2 Replies Latest reply on Sep 24, 2013 2:28 PM by tincg_cw

    Can you limit policy-timeout statements based on dst/src of traffic?

    tincg_cw New Member

      I have a client who uses a web/telnet application.  The default timeout is too short (~10-15 minutes).  On their remote locations I've overcome this issue by using the following statement.


      ip policy-timeout tcp telnet 28800


      They are now migrating to our hosted environment from which they need similar access.  They are now in a multi-tenant scenario where multiple client's traffic runs through a NV3448.  I'm concerned about implementing the same rule because it is a global change for all traffic traversing the router.  I believe this will negatively impact router performance while being an additional security risk for all clients.


      Is there anyway that I can narrow the scope of the policy-timeout to only impact this client's traffic?  Internally each client is on separate VLANs if that helps.


      Worst case scenario, if I move the client to their own VRF could I then apply the policy timeout rule to only that VRF's firewall?


      Additionally, are my concerns over this being an additional security risk correct?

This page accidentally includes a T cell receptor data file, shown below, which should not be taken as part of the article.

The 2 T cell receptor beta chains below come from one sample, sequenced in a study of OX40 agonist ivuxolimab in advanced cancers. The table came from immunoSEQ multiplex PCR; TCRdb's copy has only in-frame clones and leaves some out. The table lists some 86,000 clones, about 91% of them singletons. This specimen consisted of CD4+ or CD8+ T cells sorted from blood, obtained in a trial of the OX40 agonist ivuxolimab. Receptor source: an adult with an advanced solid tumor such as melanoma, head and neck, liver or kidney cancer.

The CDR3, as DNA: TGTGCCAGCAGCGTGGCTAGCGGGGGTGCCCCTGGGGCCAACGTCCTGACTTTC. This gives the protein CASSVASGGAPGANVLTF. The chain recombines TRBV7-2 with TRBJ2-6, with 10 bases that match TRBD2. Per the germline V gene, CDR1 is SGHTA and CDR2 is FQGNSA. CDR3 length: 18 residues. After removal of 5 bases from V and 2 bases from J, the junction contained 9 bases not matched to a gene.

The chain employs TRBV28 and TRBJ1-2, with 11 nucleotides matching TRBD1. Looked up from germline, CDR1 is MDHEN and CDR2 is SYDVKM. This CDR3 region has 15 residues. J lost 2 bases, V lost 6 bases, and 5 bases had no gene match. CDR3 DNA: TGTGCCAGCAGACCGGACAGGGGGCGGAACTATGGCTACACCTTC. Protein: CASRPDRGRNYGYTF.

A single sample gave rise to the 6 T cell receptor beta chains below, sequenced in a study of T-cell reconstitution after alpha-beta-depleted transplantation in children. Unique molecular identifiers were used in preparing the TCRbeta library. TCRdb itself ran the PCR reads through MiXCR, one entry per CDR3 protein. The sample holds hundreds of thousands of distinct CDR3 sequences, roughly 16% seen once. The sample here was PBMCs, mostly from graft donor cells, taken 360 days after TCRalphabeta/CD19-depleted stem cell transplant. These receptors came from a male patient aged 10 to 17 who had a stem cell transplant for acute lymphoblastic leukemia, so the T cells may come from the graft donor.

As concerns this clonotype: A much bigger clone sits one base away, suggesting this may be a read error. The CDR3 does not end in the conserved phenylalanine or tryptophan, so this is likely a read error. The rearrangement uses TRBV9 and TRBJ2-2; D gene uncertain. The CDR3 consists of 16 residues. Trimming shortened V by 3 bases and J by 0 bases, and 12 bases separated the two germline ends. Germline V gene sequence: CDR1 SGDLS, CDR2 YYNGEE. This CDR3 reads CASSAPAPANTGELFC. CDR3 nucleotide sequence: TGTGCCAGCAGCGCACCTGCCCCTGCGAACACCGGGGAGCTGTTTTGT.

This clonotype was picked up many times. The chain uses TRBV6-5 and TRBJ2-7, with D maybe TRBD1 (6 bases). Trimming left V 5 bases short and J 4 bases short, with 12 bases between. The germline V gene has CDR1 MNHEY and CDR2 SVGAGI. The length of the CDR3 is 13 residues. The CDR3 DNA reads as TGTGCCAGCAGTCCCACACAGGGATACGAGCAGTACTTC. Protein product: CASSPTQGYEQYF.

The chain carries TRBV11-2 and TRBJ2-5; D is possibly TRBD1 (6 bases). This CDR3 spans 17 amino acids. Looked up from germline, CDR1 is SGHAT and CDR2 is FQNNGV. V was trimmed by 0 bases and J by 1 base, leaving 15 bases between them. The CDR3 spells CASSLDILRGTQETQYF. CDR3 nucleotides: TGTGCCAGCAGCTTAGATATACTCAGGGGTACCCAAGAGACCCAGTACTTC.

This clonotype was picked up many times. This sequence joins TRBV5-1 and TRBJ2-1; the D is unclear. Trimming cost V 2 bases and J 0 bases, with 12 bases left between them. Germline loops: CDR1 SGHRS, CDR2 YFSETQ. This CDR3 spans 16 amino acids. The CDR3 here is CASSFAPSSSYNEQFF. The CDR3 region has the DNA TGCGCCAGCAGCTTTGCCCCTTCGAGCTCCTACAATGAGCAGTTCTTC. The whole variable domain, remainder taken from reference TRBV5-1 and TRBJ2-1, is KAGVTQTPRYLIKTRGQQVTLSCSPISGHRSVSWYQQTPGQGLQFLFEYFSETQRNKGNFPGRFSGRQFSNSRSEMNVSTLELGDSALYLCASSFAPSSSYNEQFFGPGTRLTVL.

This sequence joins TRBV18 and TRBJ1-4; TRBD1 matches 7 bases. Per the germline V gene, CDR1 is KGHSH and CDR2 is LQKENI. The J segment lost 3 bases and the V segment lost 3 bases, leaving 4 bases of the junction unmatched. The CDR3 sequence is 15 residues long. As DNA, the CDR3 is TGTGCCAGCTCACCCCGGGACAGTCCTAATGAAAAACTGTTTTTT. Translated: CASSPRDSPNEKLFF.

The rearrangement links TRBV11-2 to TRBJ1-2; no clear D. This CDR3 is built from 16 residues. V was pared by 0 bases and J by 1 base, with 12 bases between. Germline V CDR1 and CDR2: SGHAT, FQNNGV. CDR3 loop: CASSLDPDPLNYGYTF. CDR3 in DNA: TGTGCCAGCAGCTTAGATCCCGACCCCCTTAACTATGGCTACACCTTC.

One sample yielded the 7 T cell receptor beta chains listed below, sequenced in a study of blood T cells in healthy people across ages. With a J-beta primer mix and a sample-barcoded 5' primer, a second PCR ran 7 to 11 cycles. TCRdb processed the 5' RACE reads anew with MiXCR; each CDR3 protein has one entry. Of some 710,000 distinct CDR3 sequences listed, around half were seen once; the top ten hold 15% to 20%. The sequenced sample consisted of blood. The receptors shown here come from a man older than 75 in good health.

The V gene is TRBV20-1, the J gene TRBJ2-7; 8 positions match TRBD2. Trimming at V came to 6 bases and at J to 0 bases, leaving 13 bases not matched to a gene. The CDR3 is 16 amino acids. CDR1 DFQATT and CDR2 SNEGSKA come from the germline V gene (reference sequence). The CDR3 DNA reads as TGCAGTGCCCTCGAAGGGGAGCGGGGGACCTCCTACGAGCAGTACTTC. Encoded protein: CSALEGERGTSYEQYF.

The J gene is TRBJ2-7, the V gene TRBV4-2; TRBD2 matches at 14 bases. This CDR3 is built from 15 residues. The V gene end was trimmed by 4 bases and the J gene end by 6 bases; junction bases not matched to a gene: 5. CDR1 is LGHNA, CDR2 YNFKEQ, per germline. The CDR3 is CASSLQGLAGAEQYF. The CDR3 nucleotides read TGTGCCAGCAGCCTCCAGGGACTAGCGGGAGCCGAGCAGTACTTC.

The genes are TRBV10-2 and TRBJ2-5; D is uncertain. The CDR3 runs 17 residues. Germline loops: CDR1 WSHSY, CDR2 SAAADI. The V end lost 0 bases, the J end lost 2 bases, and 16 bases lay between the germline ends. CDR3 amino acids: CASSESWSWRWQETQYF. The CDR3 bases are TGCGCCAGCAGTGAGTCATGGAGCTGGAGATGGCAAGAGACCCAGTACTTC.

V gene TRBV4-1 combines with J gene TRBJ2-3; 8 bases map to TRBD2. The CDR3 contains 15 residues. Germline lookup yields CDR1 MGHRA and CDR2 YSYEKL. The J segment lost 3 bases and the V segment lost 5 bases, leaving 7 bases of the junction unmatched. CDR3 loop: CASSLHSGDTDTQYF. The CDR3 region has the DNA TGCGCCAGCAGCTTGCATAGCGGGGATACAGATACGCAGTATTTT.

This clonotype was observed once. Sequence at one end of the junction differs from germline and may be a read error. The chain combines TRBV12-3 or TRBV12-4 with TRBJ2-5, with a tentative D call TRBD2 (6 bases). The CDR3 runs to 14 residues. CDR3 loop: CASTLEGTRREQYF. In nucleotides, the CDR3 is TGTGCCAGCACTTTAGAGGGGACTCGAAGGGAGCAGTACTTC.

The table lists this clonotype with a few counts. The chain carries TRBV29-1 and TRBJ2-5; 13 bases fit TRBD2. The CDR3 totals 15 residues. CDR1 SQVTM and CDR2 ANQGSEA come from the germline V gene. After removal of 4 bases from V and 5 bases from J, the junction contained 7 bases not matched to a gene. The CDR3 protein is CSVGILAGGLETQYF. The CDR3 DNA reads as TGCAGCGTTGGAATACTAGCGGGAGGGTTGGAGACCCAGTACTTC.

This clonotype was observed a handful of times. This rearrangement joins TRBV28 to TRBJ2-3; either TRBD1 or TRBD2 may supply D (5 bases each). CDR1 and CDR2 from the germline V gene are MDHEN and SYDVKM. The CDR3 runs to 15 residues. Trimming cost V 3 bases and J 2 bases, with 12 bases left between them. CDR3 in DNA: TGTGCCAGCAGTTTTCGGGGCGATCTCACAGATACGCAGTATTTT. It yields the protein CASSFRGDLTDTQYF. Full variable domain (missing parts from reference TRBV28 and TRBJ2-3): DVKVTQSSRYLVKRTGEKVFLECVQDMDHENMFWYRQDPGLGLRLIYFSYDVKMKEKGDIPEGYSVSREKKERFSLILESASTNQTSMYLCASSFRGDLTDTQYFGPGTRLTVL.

Look forward to the feedback and discussion.

        • Re: Can you limit policy-timeout statements based on dst/src of traffic?
          jayh Hall_of_Fame

          To the best of my knowledge the timeout is a global setting.


          However, you can set it per port/protocol to limit it to telnet.


          I wouldn't worry about it being a security risk for TCP.


          TCP is connection-oriented.  Normally, the end host(s) will gracefully tear down the connection with a FIN packet when they close the session.  The purpose of the timeout in a firewall or NAT scenario is to tear down a connection should the end hosts fail to do so.  For example the telnet session is started from a laptop and the battery dies, a user wanders outside of wi-fi range, etc.  Note that any traffic on the session will reset the timer.


          It won't affect performance unless all of the following are true:

          • You have a lot of users opening telnet connections.
          • Most of them abandon the connection without closing the session or leave it open for hours with no activity.
          • The number of open policy sessions at any time is near the limit of the box.


          There really isn't any performance cost to leaving an idle session open other than a small amount of RAM to maintain the state.  You should be fine at 12 hour timeout.


          As far as security risks, telnet itself is unencrypted....